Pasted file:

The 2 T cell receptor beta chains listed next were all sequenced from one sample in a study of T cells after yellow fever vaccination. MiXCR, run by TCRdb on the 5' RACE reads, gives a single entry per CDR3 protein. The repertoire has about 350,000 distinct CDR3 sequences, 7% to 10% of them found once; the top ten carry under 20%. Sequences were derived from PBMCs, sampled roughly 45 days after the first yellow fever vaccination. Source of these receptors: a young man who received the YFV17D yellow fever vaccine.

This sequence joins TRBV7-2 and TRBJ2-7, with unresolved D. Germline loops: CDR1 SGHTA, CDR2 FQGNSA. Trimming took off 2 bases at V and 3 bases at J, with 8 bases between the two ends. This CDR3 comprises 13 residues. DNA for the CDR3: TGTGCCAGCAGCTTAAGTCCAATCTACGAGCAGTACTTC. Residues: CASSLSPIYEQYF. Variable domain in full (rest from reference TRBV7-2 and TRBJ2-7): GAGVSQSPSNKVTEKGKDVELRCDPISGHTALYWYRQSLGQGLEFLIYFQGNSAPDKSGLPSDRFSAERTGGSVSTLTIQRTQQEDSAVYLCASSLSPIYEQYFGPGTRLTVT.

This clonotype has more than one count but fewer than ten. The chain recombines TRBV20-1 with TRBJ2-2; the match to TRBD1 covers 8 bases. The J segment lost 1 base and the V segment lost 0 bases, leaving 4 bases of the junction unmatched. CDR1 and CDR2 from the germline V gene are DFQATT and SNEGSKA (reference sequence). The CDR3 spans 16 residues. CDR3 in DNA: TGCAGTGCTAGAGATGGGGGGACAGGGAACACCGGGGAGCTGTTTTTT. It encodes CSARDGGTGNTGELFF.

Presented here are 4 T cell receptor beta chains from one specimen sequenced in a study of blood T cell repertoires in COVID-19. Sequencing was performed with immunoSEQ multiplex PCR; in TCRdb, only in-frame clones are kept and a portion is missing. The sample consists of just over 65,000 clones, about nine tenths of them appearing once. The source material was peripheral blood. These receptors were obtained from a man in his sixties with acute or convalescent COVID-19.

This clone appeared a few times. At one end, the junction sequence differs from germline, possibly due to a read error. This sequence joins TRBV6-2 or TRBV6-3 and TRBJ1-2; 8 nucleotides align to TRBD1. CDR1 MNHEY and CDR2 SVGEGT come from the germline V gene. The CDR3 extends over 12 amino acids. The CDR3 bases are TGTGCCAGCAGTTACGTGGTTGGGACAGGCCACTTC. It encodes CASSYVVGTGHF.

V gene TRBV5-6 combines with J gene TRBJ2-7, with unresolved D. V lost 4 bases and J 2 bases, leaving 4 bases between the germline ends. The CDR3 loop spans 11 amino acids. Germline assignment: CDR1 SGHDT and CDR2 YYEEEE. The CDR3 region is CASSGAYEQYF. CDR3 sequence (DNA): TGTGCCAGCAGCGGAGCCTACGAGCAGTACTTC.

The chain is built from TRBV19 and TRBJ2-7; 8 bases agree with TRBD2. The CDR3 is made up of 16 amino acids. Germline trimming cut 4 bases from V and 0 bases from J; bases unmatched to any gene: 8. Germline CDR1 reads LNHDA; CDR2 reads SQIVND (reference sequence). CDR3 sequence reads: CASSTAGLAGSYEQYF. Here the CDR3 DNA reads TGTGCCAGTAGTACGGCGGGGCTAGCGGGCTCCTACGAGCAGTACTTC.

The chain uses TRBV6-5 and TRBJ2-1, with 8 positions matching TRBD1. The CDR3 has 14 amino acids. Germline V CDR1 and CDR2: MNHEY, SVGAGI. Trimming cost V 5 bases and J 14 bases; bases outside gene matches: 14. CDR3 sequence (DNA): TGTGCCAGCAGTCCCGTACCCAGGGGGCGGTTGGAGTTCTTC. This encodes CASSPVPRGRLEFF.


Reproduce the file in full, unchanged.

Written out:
The 2 T cell receptor beta chains listed next were all sequenced from one sample in a study of T cells after yellow fever vaccination. MiXCR, run by TCRdb on the 5' RACE reads, gives a single entry per CDR3 protein. The repertoire has about 350,000 distinct CDR3 sequences, 7% to 10% of them found once; the top ten carry under 20%. Sequences were derived from PBMCs, sampled roughly 45 days after the first yellow fever vaccination. Source of these receptors: a young man who received the YFV17D yellow fever vaccine.

This sequence joins TRBV7-2 and TRBJ2-7, with unresolved D. Germline loops: CDR1 SGHTA, CDR2 FQGNSA. Trimming took off 2 bases at V and 3 bases at J, with 8 bases between the two ends. This CDR3 comprises 13 residues. DNA for the CDR3: TGTGCCAGCAGCTTAAGTCCAATCTACGAGCAGTACTTC. Residues: CASSLSPIYEQYF. Variable domain in full (rest from reference TRBV7-2 and TRBJ2-7): GAGVSQSPSNKVTEKGKDVELRCDPISGHTALYWYRQSLGQGLEFLIYFQGNSAPDKSGLPSDRFSAERTGGSVSTLTIQRTQQEDSAVYLCASSLSPIYEQYFGPGTRLTVT.

This clonotype has more than one count but fewer than ten. The chain recombines TRBV20-1 with TRBJ2-2; the match to TRBD1 covers 8 bases. The J segment lost 1 base and the V segment lost 0 bases, leaving 4 bases of the junction unmatched. CDR1 and CDR2 from the germline V gene are DFQATT and SNEGSKA (reference sequence). The CDR3 spans 16 residues. CDR3 in DNA: TGCAGTGCTAGAGATGGGGGGACAGGGAACACCGGGGAGCTGTTTTTT. It encodes CSARDGGTGNTGELFF.

Presented here are 4 T cell receptor beta chains from one specimen sequenced in a study of blood T cell repertoires in COVID-19. Sequencing was performed with immunoSEQ multiplex PCR; in TCRdb, only in-frame clones are kept and a portion is missing. The sample consists of just over 65,000 clones, about nine tenths of them appearing once. The source material was peripheral blood. These receptors were obtained from a man in his sixties with acute or convalescent COVID-19.

This clone appeared a few times. At one end, the junction sequence differs from germline, possibly due to a read error. This sequence joins TRBV6-2 or TRBV6-3 and TRBJ1-2; 8 nucleotides align to TRBD1. CDR1 MNHEY and CDR2 SVGEGT come from the germline V gene. The CDR3 extends over 12 amino acids. The CDR3 bases are TGTGCCAGCAGTTACGTGGTTGGGACAGGCCACTTC. It encodes CASSYVVGTGHF.

V gene TRBV5-6 combines with J gene TRBJ2-7, with unresolved D. V lost 4 bases and J 2 bases, leaving 4 bases between the germline ends. The CDR3 loop spans 11 amino acids. Germline assignment: CDR1 SGHDT and CDR2 YYEEEE. The CDR3 region is CASSGAYEQYF. CDR3 sequence (DNA): TGTGCCAGCAGCGGAGCCTACGAGCAGTACTTC.

The chain is built from TRBV19 and TRBJ2-7; 8 bases agree with TRBD2. The CDR3 is made up of 16 amino acids. Germline trimming cut 4 bases from V and 0 bases from J; bases unmatched to any gene: 8. Germline CDR1 reads LNHDA; CDR2 reads SQIVND (reference sequence). CDR3 sequence reads: CASSTAGLAGSYEQYF. Here the CDR3 DNA reads TGTGCCAGTAGTACGGCGGGGCTAGCGGGCTCCTACGAGCAGTACTTC.

The chain uses TRBV6-5 and TRBJ2-1, with 8 positions matching TRBD1. The CDR3 has 14 amino acids. Germline V CDR1 and CDR2: MNHEY, SVGAGI. Trimming cost V 5 bases and J 14 bases; bases outside gene matches: 14. CDR3 sequence (DNA): TGTGCCAGCAGTCCCGTACCCAGGGGGCGGTTGGAGTTCTTC. This encodes CASSPVPRGRLEFF.